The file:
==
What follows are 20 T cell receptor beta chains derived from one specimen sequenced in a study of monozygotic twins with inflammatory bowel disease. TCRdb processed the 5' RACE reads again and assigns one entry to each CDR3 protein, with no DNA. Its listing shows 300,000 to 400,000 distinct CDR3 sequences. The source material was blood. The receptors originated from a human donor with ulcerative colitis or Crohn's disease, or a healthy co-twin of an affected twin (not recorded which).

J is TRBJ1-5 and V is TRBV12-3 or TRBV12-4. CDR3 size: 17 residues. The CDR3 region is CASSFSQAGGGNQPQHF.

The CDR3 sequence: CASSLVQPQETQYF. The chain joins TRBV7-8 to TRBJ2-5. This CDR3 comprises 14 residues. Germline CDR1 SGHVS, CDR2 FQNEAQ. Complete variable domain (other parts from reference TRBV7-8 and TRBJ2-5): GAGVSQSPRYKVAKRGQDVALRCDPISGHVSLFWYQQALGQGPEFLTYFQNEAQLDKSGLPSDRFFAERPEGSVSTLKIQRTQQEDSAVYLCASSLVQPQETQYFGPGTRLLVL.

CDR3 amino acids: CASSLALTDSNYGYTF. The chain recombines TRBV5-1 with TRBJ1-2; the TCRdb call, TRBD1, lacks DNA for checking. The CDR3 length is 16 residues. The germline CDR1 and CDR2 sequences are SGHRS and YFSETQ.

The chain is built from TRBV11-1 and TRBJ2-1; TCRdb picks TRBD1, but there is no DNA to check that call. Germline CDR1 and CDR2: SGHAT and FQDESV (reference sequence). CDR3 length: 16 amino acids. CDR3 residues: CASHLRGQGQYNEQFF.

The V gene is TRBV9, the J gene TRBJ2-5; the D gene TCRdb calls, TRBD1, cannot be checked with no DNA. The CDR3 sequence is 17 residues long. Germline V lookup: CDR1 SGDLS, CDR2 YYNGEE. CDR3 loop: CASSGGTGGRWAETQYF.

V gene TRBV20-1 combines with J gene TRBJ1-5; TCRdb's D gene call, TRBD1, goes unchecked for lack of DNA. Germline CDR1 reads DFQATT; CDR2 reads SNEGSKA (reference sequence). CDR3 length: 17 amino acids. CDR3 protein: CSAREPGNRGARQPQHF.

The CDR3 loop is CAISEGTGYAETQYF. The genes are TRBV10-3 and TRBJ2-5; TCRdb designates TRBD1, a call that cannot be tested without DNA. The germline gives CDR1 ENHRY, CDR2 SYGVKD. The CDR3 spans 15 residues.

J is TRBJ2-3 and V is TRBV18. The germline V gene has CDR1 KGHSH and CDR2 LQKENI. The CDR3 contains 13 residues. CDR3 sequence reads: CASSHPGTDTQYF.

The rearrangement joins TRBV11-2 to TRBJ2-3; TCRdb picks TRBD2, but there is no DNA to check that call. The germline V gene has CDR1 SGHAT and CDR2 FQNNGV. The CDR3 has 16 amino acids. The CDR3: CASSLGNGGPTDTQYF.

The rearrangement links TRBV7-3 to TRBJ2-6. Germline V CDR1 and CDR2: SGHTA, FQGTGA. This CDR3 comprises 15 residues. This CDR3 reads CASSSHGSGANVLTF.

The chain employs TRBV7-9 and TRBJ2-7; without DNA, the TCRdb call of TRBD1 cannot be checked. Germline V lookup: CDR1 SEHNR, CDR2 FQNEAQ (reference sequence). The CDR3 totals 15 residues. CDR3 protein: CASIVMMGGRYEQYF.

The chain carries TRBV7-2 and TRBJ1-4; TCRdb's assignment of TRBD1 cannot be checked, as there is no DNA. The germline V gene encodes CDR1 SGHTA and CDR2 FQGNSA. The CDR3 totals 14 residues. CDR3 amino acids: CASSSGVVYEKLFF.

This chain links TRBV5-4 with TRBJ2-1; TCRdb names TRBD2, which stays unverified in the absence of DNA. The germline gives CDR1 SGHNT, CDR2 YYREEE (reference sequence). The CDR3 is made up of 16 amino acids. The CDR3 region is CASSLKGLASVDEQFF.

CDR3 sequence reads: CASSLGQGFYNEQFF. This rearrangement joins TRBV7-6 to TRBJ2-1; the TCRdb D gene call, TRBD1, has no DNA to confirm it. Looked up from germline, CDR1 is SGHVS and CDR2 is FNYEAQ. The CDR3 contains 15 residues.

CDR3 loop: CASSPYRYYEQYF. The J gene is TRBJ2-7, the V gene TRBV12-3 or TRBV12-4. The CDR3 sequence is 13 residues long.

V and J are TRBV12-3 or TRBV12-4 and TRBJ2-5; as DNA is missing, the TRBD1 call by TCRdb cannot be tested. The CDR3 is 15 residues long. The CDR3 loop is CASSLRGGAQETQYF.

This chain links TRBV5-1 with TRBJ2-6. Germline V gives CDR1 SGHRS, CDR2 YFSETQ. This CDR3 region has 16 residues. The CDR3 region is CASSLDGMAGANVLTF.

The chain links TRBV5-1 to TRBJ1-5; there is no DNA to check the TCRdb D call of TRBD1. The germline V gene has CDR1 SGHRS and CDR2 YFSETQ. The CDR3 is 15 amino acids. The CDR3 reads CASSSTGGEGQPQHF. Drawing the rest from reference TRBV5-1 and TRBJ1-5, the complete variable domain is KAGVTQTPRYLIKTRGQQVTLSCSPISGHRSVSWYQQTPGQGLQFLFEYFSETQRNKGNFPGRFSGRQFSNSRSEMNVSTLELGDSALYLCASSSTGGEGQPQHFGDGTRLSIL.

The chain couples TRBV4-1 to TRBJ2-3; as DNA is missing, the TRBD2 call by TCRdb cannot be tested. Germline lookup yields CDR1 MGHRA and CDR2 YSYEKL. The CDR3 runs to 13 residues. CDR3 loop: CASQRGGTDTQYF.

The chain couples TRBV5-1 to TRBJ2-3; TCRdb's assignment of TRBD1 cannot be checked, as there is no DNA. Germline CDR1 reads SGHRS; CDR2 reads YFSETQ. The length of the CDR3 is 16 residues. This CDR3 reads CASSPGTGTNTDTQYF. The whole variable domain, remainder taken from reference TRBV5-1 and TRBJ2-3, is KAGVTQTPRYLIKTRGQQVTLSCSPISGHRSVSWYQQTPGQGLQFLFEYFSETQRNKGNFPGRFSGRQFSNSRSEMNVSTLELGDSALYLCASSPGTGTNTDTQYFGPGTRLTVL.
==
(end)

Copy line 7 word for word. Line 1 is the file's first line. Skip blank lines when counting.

V gene TRBV20-1 combines with J gene TRBJ1-5; TCRdb's D gene call, TRBD1, goes unchecked for lack of DNA. Germline CDR1 reads DFQATT; CDR2 reads SNEGSKA (reference sequence). CDR3 length: 17 amino acids. CDR3 protein: CSAREPGNRGARQPQHF.